The Assembly, a new digital magazine in North Carolina, has more today on Arkansas Democrat-Gazette Publisher Walter Hussman’s opposition to the University of North Carolina journalism school hiring Nikole Hannah-Jones as a distinguished professor.

Short version: He appears to have dug his hole deeper.

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Hannah-Jones won the Pulitzer Prize as creator of the 1619 Project on four centuries of slavery in the U.S. It was presented as commentary and it has spawned a furious counter-attack from conservatives because, well, it makes white people look bad. Political opposition to her, several have reported, led to the UNC Board of Trustees not granting her tenure, as customarily done for distinguished professors.

The Assembly broke the story that Hussman had talked to the school dean, a member of the UNC board of trustees and others about his negative feelings toward Hannah-Jones’ work. He carries weight in UNC circles, the J-school, which he attended, having recently been renamed in his honor following the pledge of a $25 million gift.

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Today, The Assembly reports on interviews Hussman has given since the story created huge media coverage (except in his own newspaper). And this is the interesting part from its newsletter today:

After our story published, Walter Hussman Jr., the $25M UNC-CH donor who quietly pushed back against Nikole Hannah-Jones’ hiring, spoke publicly to WRAL, ABC 11, the N&OPolicy Watch, and others. In short: Yes I privately shared my concerns, but I didn’t intend to influence anything.

On Wednesday night, Hussman reached back to The Assembly’s John Drescher, who broke the story.

“I spoke with Susan King yesterday,” Hussman wrote, “and told her I was a bit dismayed that the impression from your article was that I had pressured her to not hire Nikole Hannah Jones. She confirmed to me that I had not pressured her. She said she was concerned that I was sharing my concerns with her and a few others. I reaffirmed that it was a unilateral conveyance of my concerns and I did not expect any response from any one to whom I sent those e mails.”

In a statement to The Assembly today, the journalism school dean Susan King disputed Hussman’s characterization and said she feared Hussman was trying to influence the decision.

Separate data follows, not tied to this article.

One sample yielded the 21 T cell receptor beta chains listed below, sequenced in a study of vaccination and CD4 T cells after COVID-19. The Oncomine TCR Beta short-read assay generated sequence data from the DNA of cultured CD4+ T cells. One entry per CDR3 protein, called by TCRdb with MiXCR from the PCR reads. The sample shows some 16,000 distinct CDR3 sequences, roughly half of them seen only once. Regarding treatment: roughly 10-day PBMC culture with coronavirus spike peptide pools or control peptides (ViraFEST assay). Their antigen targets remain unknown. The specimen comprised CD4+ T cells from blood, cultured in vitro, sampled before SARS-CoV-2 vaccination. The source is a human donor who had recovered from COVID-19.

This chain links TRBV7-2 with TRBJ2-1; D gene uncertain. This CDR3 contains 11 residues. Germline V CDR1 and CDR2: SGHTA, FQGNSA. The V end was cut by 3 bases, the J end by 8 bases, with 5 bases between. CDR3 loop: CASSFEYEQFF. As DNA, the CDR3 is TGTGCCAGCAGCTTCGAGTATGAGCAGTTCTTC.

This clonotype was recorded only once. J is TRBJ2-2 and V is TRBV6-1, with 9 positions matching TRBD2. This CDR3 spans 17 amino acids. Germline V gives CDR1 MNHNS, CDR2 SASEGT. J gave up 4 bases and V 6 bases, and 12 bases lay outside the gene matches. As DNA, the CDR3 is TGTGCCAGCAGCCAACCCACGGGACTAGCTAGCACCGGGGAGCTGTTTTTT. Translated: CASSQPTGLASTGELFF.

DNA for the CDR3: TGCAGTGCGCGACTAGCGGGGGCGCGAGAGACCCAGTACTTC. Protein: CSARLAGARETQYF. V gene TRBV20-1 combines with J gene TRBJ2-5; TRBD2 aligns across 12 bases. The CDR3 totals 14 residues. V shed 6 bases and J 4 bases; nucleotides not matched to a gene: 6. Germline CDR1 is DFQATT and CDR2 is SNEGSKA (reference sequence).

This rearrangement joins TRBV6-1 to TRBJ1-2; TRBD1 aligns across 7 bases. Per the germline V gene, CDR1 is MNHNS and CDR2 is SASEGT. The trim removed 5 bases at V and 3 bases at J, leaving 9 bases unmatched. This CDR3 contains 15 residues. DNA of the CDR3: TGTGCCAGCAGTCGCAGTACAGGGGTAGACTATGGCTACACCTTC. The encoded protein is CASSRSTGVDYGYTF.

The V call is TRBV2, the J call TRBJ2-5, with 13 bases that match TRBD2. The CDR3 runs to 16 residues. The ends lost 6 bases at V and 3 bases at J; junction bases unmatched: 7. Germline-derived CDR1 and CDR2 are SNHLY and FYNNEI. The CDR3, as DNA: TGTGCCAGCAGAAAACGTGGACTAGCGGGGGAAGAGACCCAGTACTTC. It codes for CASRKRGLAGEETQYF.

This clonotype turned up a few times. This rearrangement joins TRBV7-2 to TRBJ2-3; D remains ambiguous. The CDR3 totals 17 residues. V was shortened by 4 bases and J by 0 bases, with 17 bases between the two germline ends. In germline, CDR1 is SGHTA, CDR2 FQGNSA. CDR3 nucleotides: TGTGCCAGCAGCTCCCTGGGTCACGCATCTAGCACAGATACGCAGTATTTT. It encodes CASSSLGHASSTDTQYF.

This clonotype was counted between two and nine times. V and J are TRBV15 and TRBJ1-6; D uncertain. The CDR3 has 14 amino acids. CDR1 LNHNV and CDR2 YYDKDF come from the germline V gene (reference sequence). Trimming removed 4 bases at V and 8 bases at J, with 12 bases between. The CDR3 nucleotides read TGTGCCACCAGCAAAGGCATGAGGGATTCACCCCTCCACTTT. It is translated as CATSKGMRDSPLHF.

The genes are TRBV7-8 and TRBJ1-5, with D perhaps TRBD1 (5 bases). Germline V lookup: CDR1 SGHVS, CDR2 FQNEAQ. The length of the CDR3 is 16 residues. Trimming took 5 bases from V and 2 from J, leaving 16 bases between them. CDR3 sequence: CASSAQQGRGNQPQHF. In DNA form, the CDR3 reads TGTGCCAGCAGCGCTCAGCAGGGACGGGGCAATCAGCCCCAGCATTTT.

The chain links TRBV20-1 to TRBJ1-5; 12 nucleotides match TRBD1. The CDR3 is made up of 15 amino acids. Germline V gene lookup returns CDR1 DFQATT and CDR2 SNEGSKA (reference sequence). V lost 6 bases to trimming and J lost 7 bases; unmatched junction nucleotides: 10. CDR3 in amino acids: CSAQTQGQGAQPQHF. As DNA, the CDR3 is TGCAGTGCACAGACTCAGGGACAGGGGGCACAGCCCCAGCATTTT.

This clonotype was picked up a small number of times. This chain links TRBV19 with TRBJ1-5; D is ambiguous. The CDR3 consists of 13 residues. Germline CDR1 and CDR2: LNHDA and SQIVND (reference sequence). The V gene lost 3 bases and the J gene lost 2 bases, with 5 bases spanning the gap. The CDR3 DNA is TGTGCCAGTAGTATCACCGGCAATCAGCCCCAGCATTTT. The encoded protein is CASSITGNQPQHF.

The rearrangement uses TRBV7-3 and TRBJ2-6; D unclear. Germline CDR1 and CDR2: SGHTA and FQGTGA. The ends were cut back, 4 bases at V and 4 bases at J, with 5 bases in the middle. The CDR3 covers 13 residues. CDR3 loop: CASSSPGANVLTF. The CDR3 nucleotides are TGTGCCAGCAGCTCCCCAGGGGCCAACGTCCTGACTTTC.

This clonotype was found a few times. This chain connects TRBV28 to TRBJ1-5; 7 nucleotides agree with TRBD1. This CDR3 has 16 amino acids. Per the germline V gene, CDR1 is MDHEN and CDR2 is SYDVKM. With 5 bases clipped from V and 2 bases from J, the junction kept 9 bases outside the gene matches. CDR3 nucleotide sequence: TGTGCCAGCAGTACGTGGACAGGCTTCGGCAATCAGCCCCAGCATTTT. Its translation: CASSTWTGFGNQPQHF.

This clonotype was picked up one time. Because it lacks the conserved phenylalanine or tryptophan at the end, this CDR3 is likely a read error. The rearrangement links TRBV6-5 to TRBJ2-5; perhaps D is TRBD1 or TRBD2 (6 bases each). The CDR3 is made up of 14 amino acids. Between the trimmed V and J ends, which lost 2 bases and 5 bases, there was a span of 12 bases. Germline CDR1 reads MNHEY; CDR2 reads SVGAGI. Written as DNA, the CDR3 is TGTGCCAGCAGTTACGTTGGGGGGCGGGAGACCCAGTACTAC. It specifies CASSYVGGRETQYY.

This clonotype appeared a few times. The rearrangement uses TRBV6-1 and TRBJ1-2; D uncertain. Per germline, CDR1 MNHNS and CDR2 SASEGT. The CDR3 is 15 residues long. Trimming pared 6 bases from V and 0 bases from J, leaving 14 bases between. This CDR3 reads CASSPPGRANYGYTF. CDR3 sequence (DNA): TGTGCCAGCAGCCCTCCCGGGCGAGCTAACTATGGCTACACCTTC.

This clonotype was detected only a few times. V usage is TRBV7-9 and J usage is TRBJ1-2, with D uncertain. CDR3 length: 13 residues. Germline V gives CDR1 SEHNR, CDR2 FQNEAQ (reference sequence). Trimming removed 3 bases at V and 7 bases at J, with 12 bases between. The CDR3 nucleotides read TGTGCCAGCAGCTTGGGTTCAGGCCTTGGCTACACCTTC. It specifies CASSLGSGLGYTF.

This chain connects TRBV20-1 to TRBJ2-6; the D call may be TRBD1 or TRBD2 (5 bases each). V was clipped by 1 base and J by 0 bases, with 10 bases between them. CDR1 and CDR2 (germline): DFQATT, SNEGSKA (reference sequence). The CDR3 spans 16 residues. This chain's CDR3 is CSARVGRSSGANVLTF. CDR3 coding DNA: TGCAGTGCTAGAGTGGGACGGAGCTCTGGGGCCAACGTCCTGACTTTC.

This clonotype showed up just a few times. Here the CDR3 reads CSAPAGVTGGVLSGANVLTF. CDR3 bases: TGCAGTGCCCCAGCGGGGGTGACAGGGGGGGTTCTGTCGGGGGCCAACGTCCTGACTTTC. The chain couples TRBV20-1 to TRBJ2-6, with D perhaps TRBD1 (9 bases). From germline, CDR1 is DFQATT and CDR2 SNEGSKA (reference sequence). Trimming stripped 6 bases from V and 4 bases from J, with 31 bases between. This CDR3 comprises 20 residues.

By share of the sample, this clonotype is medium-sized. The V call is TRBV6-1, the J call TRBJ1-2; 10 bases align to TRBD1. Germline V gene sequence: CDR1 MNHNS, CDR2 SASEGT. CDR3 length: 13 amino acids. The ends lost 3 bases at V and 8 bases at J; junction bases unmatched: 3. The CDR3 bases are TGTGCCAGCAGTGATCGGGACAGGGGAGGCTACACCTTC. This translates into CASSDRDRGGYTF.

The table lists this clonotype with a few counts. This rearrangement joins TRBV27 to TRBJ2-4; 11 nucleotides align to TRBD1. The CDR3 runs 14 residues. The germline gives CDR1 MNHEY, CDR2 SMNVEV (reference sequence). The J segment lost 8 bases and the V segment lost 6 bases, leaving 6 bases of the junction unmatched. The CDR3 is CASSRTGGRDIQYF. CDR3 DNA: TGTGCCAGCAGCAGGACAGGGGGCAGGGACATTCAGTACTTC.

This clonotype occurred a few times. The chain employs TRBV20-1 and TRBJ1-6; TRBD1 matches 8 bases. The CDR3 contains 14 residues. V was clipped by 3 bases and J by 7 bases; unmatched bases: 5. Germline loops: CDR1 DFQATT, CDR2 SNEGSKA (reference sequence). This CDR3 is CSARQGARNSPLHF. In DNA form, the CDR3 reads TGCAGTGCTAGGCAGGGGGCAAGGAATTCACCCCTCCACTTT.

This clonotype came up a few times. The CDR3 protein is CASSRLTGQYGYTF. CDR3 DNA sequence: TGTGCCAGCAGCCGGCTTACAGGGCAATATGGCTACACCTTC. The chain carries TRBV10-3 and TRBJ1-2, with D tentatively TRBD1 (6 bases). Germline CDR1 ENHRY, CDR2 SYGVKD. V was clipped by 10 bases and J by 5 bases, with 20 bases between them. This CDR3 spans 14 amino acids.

“I felt worried enough about Walter’s repeated questions challenging our hiring of Nikole Hannah-Jones as Knight Chair and his subsequent call to at least one other donor that I asked for help from others in the administration at the university,” King wrote. “I wasn’t clear who else he was calling and I was worried he was trying to influence the outcome.

“I was clear with Walter throughout the process about my worries and that his involvement might be seen as trying to influence the board, the last stop on the tenure process. I was explicit with him about donors’ role in academic affairs and Walter said he understood.”

In Hussman’s email to The Assembly yesterday, he also wrote that any alumnus “should be able to convey their concerns about university affairs to Deans, administrators, or board members. Once conveyed, it is up to the university to make their decisions….I appreciate your attempt to be fair in your reporting.”

Two previously unreported portions of last year’s emails between Hussman and King, which were obtained by The Assembly, are worth noting as readers work to understand what donor influence does and does not look like.

In a December email to King, in which Hussman said King needed to be informed about the praise and criticism of Hannah-Jones’ work on the 1619 Project, Hussman explicitly noted his naming gift: “With our name on the school, I feel I need to do the same … looking at both sides.”

Later in the email, he expressed concerns about Hannah-Jones’ work and said he feared her hiring would detract from the school’s mission. He copied that email to the chancellor and to the university’s top fundraiser, David Routh, who would not typically be involved with a faculty hiring decision. Hussman had sent a prior email to Routh expressing his concerns about Hannah-Jones.

Another email, in August, shows the lengths administrators were going to assuage Hussman’s concerns. As Hannah-Jones’ tenure package was in review, King connected Hussman and Jim Leloudis – a leading historian on campus and the co-chair of the UNC Commission on History, Race, and a Way Forward.

“Jim, you told me you would love to talk to Walter about some of the criticism of Nikole Hannah-Jones’ work around the founding fathers and slavery,” she wrote. “Walter would love to hear your insights.”

It’s unclear how that conversation went. As Hussman notes, his concerns remain. Leloudis and his committee recently wrote a blunt letter to the Board of Trustees arguing their failure to grant Hannah-Jones tenure has “enlisted the university in the project of historical denialism.”